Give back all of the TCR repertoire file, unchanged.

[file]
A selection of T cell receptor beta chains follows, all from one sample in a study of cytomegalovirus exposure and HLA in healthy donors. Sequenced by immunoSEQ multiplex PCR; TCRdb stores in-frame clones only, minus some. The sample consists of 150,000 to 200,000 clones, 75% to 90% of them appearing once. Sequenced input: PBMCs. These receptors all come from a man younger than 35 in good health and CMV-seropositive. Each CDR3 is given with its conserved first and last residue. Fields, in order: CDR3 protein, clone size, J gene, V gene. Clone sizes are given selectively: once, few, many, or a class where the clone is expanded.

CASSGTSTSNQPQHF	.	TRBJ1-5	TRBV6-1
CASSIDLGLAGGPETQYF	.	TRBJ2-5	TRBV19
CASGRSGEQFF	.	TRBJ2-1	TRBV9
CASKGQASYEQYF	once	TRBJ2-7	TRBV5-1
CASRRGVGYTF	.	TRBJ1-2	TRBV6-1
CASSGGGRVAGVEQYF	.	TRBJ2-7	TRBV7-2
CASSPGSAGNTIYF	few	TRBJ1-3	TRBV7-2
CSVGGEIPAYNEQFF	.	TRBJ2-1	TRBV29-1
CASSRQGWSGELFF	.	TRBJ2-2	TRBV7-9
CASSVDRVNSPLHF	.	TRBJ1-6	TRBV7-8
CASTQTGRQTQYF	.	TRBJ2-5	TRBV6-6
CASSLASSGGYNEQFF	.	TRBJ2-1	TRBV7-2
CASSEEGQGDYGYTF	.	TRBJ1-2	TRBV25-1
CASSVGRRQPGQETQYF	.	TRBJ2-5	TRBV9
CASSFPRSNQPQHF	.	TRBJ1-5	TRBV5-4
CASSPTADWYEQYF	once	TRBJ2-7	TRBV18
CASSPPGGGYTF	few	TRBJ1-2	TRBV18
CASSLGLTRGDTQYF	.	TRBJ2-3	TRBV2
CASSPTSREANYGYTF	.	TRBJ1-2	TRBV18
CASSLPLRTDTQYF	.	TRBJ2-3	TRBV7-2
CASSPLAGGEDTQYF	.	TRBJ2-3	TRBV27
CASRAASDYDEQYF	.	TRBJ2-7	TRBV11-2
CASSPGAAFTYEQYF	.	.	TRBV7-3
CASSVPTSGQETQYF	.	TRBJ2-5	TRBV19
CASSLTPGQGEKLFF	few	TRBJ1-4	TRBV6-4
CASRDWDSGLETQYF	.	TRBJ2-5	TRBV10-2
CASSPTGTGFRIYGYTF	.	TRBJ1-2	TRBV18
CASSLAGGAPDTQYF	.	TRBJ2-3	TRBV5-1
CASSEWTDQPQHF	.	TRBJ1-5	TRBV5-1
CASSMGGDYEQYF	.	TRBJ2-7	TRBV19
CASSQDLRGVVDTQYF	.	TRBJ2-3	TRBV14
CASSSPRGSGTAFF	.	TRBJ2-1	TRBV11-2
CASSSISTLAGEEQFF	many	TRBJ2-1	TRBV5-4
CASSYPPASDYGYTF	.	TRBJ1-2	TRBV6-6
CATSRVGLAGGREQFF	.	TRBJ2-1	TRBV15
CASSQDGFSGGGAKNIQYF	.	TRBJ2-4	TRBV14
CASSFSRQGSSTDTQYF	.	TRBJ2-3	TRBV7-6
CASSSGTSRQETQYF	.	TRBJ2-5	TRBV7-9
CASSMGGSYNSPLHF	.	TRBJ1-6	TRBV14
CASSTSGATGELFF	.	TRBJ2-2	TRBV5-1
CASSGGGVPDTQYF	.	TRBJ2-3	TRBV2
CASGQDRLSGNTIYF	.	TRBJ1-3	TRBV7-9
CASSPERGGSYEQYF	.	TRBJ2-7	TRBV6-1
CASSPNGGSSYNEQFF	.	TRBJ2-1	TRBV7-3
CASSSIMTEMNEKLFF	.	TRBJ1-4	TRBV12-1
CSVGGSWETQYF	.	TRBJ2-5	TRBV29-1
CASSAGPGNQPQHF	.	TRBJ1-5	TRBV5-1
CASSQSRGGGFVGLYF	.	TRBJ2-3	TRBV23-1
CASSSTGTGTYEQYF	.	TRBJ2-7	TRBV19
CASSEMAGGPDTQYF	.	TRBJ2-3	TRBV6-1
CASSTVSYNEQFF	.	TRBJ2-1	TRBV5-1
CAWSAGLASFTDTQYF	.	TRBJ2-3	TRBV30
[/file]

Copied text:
A selection of T cell receptor beta chains follows, all from one sample in a study of cytomegalovirus exposure and HLA in healthy donors. Sequenced by immunoSEQ multiplex PCR; TCRdb stores in-frame clones only, minus some. The sample consists of 150,000 to 200,000 clones, 75% to 90% of them appearing once. Sequenced input: PBMCs. These receptors all come from a man younger than 35 in good health and CMV-seropositive. Each CDR3 is given with its conserved first and last residue. Fields, in order: CDR3 protein, clone size, J gene, V gene. Clone sizes are given selectively: once, few, many, or a class where the clone is expanded.

CASSGTSTSNQPQHF	.	TRBJ1-5	TRBV6-1
CASSIDLGLAGGPETQYF	.	TRBJ2-5	TRBV19
CASGRSGEQFF	.	TRBJ2-1	TRBV9
CASKGQASYEQYF	once	TRBJ2-7	TRBV5-1
CASRRGVGYTF	.	TRBJ1-2	TRBV6-1
CASSGGGRVAGVEQYF	.	TRBJ2-7	TRBV7-2
CASSPGSAGNTIYF	few	TRBJ1-3	TRBV7-2
CSVGGEIPAYNEQFF	.	TRBJ2-1	TRBV29-1
CASSRQGWSGELFF	.	TRBJ2-2	TRBV7-9
CASSVDRVNSPLHF	.	TRBJ1-6	TRBV7-8
CASTQTGRQTQYF	.	TRBJ2-5	TRBV6-6
CASSLASSGGYNEQFF	.	TRBJ2-1	TRBV7-2
CASSEEGQGDYGYTF	.	TRBJ1-2	TRBV25-1
CASSVGRRQPGQETQYF	.	TRBJ2-5	TRBV9
CASSFPRSNQPQHF	.	TRBJ1-5	TRBV5-4
CASSPTADWYEQYF	once	TRBJ2-7	TRBV18
CASSPPGGGYTF	few	TRBJ1-2	TRBV18
CASSLGLTRGDTQYF	.	TRBJ2-3	TRBV2
CASSPTSREANYGYTF	.	TRBJ1-2	TRBV18
CASSLPLRTDTQYF	.	TRBJ2-3	TRBV7-2
CASSPLAGGEDTQYF	.	TRBJ2-3	TRBV27
CASRAASDYDEQYF	.	TRBJ2-7	TRBV11-2
CASSPGAAFTYEQYF	.	.	TRBV7-3
CASSVPTSGQETQYF	.	TRBJ2-5	TRBV19
CASSLTPGQGEKLFF	few	TRBJ1-4	TRBV6-4
CASRDWDSGLETQYF	.	TRBJ2-5	TRBV10-2
CASSPTGTGFRIYGYTF	.	TRBJ1-2	TRBV18
CASSLAGGAPDTQYF	.	TRBJ2-3	TRBV5-1
CASSEWTDQPQHF	.	TRBJ1-5	TRBV5-1
CASSMGGDYEQYF	.	TRBJ2-7	TRBV19
CASSQDLRGVVDTQYF	.	TRBJ2-3	TRBV14
CASSSPRGSGTAFF	.	TRBJ2-1	TRBV11-2
CASSSISTLAGEEQFF	many	TRBJ2-1	TRBV5-4
CASSYPPASDYGYTF	.	TRBJ1-2	TRBV6-6
CATSRVGLAGGREQFF	.	TRBJ2-1	TRBV15
CASSQDGFSGGGAKNIQYF	.	TRBJ2-4	TRBV14
CASSFSRQGSSTDTQYF	.	TRBJ2-3	TRBV7-6
CASSSGTSRQETQYF	.	TRBJ2-5	TRBV7-9
CASSMGGSYNSPLHF	.	TRBJ1-6	TRBV14
CASSTSGATGELFF	.	TRBJ2-2	TRBV5-1
CASSGGGVPDTQYF	.	TRBJ2-3	TRBV2
CASGQDRLSGNTIYF	.	TRBJ1-3	TRBV7-9
CASSPERGGSYEQYF	.	TRBJ2-7	TRBV6-1
CASSPNGGSSYNEQFF	.	TRBJ2-1	TRBV7-3
CASSSIMTEMNEKLFF	.	TRBJ1-4	TRBV12-1
CSVGGSWETQYF	.	TRBJ2-5	TRBV29-1
CASSAGPGNQPQHF	.	TRBJ1-5	TRBV5-1
CASSQSRGGGFVGLYF	.	TRBJ2-3	TRBV23-1
CASSSTGTGTYEQYF	.	TRBJ2-7	TRBV19
CASSEMAGGPDTQYF	.	TRBJ2-3	TRBV6-1
CASSTVSYNEQFF	.	TRBJ2-1	TRBV5-1
CAWSAGLASFTDTQYF	.	TRBJ2-3	TRBV30